This week the U.S. Department of Labor issued questions and answers on key laws that affect employers and employees alike. The purpose of these questions and answers are to provide clear guidance as to how each law – the Fair Labor Standards Act (FLSA), the Family Medical Leave Act (FMLA), and the Families First Coronavirus Response Act (FFCRA) – will be influencing workplace practices and procedures in light of COVID-19. Our highlights cover important aspects of the new guidance provided by the Department of Labor. Some of the key takeaways from the questions and answers are outlined below.
Fair Labor Standards Act
Below are the most recent updates released by the Department of Labor regarding the FLSA and COVID-19:
- Employers do not need to pay employees for hours paid throughout the workday that the employee does not work. For example: if an employee takes several hours in the middle of the day to care for children, the employer does not need to compensate an employee for that time during which work was not performed.
- Hazard pay is not required under FLSA for employees working during the pandemic.
- Exempt employees may be required to perform the duties of nonexempt employees temporarily as a result of the COVID-19 crisis, so long as they are paid a minimum of $684 weekly. The exempt employee will retain their exempt status.
- Employees cannot lose their status as an exempt employee under FLSA requirements for taking FFCRA leave.
- An employer can reduce an exempt employee’s salary as long as COVID-19 is the actual cause of the need for reduction. The need for salary reduction must be predetermined – it cannot be determined after the employer sees how much work will be required from the employee that week, month, etc. If these requirements are met, the employee will still retain exempt status, so long as the employee is paid at least $684 weekly.
Below are key provisions that the Department of Labor previously released regarding the FLSA and COVID-19:
- If employers are not able to provide work for non-exempt employees that are paid hourly, management does not have to provide pay. Payment is made only for hours worked.
- There is no limit to the hours or days employees older than 16 can be required to work.
- Employees can be required to do work that is outside of their job description if the employee is over the age of 18. If they are under the age of 18, the employer is subject to restrictions.
- Employers must pay employees for all telework hours performed away from the primary worksite. It is advisable to provide appropriate procedures for time reporting.
- Volunteers performing services do not need to be compensated under FLSA; employees cannot volunteer to perform services they typically perform for compensation.
To read all of the questions and answers the Department of Labor has issued pertaining to FLSA, click here.
Family Medical Leave Act
Below are the most recent updates released by the Department of Labor regarding FMLA leave and COVID-19:
- FMLA does not prohibit employers from requiring employees to get tested for COVID-19.
- Virtual doctor’s visits count as an in person doctor’s visits for the purposes of demonstrating a serious health condition under FMLA.
Below are some other provisions that the Department of Labor has released in the months since the pandemic hit the United States regarding FMLA leave:
- Employees are able to take leave if their employer is covered and employees meet the following criteria:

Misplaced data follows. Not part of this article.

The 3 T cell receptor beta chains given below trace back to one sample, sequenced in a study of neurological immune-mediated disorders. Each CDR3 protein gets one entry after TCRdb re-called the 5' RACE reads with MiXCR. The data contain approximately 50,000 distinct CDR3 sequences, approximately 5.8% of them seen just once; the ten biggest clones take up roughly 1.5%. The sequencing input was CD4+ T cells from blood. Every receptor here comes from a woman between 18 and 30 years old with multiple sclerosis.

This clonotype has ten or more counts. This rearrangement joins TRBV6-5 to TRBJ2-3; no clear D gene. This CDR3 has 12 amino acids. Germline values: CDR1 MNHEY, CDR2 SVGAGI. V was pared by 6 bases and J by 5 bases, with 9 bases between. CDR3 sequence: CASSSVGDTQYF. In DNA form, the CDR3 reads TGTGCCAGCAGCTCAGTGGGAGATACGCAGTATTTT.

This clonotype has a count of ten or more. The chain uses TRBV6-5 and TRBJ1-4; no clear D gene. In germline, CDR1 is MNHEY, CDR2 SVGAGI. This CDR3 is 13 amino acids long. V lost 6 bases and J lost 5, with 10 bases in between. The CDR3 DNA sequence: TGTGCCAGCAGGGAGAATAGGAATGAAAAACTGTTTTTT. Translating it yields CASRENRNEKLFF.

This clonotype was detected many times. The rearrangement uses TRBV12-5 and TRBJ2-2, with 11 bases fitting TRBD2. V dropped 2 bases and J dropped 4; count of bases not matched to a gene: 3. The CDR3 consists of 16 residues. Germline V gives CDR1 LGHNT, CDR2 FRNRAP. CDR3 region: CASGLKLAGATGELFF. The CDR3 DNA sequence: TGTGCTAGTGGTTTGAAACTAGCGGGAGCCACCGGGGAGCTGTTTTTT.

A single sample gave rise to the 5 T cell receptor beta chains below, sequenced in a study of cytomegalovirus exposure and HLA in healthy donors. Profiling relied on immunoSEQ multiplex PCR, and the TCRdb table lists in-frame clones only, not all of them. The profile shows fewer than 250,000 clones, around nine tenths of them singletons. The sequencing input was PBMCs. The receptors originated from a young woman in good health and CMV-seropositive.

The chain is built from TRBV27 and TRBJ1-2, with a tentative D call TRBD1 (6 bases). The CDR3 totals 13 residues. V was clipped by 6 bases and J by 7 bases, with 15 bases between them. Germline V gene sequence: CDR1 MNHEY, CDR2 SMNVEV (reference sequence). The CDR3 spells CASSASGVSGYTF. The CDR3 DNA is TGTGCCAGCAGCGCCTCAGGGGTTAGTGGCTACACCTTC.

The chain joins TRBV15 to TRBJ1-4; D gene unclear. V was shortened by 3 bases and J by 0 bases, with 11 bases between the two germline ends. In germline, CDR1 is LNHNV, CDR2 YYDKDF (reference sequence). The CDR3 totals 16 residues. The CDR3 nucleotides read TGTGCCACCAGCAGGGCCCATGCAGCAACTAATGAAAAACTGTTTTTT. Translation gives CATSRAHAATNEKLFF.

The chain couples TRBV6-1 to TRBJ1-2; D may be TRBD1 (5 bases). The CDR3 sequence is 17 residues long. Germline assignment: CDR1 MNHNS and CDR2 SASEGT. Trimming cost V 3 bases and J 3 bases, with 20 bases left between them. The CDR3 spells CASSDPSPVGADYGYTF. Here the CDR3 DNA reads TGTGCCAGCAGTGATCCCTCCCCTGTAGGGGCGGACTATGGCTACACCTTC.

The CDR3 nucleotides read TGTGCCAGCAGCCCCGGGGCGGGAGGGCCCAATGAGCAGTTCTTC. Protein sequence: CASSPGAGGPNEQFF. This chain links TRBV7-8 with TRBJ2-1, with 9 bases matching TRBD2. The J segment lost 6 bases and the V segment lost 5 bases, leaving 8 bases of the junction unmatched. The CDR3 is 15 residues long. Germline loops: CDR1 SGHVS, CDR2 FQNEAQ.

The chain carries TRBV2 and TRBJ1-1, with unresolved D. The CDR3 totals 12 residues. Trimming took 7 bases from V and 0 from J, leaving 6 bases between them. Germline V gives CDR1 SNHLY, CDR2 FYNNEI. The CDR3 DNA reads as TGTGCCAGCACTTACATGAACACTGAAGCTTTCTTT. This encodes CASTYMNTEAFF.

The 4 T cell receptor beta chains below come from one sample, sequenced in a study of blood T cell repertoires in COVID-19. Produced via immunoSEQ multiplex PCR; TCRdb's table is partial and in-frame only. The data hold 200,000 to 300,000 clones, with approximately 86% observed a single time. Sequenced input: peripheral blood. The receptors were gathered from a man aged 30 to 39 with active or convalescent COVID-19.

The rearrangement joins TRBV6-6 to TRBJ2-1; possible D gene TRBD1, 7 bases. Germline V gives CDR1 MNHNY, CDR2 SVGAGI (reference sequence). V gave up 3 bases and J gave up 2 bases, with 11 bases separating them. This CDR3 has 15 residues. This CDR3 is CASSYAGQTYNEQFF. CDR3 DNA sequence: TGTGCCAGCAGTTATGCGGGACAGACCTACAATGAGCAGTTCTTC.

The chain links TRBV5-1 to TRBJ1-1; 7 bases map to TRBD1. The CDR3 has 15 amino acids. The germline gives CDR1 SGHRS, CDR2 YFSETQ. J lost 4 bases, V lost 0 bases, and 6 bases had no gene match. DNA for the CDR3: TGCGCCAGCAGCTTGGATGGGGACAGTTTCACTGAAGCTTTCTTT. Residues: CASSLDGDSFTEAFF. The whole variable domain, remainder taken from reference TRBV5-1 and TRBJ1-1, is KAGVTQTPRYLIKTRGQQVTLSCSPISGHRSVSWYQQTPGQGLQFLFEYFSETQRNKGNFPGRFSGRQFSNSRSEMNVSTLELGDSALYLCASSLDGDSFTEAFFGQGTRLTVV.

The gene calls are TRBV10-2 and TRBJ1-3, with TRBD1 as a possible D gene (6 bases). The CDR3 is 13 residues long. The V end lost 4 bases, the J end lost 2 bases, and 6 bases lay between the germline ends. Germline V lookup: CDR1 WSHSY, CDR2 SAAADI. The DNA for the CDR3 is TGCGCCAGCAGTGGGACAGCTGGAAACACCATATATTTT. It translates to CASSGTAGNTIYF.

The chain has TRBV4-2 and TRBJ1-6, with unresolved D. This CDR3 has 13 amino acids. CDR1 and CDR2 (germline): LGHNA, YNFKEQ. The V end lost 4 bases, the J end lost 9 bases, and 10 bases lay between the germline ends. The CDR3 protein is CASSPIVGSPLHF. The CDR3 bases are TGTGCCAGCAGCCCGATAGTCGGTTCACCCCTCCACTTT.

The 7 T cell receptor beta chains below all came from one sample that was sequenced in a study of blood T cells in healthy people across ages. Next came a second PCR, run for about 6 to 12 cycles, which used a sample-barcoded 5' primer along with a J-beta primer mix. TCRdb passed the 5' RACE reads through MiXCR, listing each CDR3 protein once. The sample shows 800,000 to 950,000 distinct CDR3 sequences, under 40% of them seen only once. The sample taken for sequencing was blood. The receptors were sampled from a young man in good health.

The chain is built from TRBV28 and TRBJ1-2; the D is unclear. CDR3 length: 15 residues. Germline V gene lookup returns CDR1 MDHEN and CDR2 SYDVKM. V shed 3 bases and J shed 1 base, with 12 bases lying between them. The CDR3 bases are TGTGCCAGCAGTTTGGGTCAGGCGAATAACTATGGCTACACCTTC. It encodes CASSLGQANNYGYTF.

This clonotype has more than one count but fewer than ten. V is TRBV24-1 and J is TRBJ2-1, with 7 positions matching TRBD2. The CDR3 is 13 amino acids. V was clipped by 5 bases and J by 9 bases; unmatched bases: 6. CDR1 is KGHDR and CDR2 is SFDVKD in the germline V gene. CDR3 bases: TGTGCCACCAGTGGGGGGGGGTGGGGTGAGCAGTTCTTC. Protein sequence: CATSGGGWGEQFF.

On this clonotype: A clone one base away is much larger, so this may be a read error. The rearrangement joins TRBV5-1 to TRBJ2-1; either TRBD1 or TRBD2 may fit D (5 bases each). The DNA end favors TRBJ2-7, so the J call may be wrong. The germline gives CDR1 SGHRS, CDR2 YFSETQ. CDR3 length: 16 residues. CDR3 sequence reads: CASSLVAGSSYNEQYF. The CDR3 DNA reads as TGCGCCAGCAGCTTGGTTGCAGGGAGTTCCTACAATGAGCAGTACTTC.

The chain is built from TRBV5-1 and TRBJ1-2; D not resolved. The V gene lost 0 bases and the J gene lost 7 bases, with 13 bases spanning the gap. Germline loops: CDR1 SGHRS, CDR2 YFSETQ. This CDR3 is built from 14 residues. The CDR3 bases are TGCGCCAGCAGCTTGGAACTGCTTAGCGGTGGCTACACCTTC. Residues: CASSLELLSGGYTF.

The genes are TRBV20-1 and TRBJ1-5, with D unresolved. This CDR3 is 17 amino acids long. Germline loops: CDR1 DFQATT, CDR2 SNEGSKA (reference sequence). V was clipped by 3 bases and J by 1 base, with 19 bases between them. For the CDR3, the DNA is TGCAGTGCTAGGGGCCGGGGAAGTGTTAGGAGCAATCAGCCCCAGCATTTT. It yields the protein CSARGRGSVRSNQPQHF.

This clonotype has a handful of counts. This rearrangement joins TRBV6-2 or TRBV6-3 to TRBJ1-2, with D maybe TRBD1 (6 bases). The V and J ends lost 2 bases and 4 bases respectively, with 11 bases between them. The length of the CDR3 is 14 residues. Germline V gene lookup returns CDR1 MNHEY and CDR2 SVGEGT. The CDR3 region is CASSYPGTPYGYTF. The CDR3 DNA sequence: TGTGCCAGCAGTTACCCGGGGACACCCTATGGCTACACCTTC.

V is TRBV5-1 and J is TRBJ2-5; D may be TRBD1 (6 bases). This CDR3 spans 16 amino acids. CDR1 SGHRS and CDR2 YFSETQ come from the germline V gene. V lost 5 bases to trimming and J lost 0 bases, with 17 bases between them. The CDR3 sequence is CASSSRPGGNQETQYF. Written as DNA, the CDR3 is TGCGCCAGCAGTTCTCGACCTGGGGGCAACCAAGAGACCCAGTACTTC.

- The employee has worked for the employer for 12 months;
- The employee has completed 1,250 hours of work in the past 12 months; and
- The employee works at a “location where at least 50 employees are employed by the employer within 75 miles.”
- Employees are not covered under FMLA for the purpose of staying home to avoid exposure to COVID-19.
- Employers can require employees to provide medical documentation or be free of symptoms for a specified duration before returning to the workplace.
- Federal laws govern termination decisions, and employees cannot be discriminated against because they are seeking or have used FLMA leave.
- Employers can change their paid leave policy so long as it is not discriminatory.
- If an employee needs to care for a sick spouse, parent, or child, their job is protected for twelve weeks under FMLA.
To read all of the questions and answers the Department of Labor has issued regarding FMLA, click here.
Families First Coronavirus Response Act
Below are the most recent updates released by the Department of Labor regarding FFCRA leave and COVID-19:
- Employees cannot be required to be tested for COVID-19 or work remotely solely because they took leave under FFCRA. If the employer knows an employee has interacted with someone with COVID-19, the employer can require them to get tested or work remotely until they do so.
- Employees cannot receive more than 80 hours total of paid sick leave at employee’s regular rate of pay as provided by the FFCRA, even if they took FFCRA leave at an earlier time or prior to a furlough.
- Employees are entitled to up to 12 weeks of expanded family and medical leave total under the FFCRA. The leave may split up into two or more leave periods, as the need for the employee’s leave may differ.
- Employers cannot discriminate against employees because of their need or potential leave to take FFCRA leave.
As of this week, the Department of Labor has issued 97 questions and answers related to the FFCRA. To read them all, click here.
Federal and local laws have been rapidly changing while the country battles COVID-19 and strives to create safe communities and workplaces. We will continue to analyze legal updates and provide you with the latest information. Please reach out with any questions as to how these changes may affect your operations.